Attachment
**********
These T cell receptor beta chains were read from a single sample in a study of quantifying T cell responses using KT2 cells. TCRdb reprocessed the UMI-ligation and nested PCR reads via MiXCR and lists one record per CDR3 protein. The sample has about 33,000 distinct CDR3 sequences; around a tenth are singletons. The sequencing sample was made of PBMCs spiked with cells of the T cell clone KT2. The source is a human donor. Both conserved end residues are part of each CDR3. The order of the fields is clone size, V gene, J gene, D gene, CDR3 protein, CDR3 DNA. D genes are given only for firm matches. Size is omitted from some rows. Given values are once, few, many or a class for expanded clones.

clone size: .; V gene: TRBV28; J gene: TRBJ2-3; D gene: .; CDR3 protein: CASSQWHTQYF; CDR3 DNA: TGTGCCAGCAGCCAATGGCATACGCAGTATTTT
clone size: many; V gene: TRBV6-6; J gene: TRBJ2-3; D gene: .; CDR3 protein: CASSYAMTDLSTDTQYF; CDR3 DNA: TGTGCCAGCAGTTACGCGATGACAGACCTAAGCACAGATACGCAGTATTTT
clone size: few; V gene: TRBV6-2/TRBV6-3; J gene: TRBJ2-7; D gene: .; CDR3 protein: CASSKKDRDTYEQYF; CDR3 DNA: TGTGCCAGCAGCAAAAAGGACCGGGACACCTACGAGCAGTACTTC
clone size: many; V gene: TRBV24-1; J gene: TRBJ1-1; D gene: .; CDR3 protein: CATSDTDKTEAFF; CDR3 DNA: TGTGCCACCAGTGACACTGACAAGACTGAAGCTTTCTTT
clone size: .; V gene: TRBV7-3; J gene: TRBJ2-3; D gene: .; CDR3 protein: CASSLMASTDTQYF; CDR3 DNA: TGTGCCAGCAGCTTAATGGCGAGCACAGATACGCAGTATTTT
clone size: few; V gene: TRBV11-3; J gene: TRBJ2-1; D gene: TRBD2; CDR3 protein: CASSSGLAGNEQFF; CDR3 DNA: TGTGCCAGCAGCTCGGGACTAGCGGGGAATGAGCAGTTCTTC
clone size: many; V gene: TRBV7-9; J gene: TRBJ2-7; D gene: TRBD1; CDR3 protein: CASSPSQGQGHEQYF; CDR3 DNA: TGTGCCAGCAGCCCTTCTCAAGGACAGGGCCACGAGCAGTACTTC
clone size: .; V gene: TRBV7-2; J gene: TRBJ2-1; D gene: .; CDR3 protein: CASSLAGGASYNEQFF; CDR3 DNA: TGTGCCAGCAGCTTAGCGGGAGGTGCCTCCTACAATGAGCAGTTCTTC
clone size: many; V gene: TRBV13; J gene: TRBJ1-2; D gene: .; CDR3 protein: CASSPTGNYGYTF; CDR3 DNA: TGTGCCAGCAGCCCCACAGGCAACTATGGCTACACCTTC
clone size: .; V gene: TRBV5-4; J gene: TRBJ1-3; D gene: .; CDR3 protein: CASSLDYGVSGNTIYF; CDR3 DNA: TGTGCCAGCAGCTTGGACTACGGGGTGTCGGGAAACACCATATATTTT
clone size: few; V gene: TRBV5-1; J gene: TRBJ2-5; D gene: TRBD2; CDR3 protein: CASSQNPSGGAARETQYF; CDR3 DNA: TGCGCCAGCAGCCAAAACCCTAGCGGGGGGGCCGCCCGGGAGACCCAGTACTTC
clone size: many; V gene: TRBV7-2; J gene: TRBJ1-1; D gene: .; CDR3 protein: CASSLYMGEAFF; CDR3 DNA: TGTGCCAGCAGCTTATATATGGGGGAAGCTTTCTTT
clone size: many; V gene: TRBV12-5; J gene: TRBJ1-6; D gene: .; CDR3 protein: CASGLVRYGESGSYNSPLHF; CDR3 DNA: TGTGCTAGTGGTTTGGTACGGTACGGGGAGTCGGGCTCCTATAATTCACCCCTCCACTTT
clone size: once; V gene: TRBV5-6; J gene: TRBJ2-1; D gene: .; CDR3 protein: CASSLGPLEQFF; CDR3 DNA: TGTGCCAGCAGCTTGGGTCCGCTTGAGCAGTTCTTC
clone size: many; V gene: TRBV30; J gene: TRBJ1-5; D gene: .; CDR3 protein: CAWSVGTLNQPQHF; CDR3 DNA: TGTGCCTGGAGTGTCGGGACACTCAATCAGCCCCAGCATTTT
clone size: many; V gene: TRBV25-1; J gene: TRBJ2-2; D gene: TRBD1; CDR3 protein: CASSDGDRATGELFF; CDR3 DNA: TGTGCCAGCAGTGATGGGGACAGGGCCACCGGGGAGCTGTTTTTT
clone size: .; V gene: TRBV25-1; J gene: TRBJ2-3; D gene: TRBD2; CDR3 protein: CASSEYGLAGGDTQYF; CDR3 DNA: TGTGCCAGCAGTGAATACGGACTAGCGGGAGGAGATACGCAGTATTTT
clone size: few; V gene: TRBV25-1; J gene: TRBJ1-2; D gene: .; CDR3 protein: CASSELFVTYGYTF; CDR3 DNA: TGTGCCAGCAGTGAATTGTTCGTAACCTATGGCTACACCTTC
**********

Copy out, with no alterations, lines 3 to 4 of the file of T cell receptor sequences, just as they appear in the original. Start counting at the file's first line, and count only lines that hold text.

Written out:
clone size: many; V gene: TRBV6-6; J gene: TRBJ2-3; D gene: .; CDR3 protein: CASSYAMTDLSTDTQYF; CDR3 DNA: TGTGCCAGCAGTTACGCGATGACAGACCTAAGCACAGATACGCAGTATTTT
clone size: few; V gene: TRBV6-2/TRBV6-3; J gene: TRBJ2-7; D gene: .; CDR3 protein: CASSKKDRDTYEQYF; CDR3 DNA: TGTGCCAGCAGCAAAAAGGACCGGGACACCTACGAGCAGTACTTC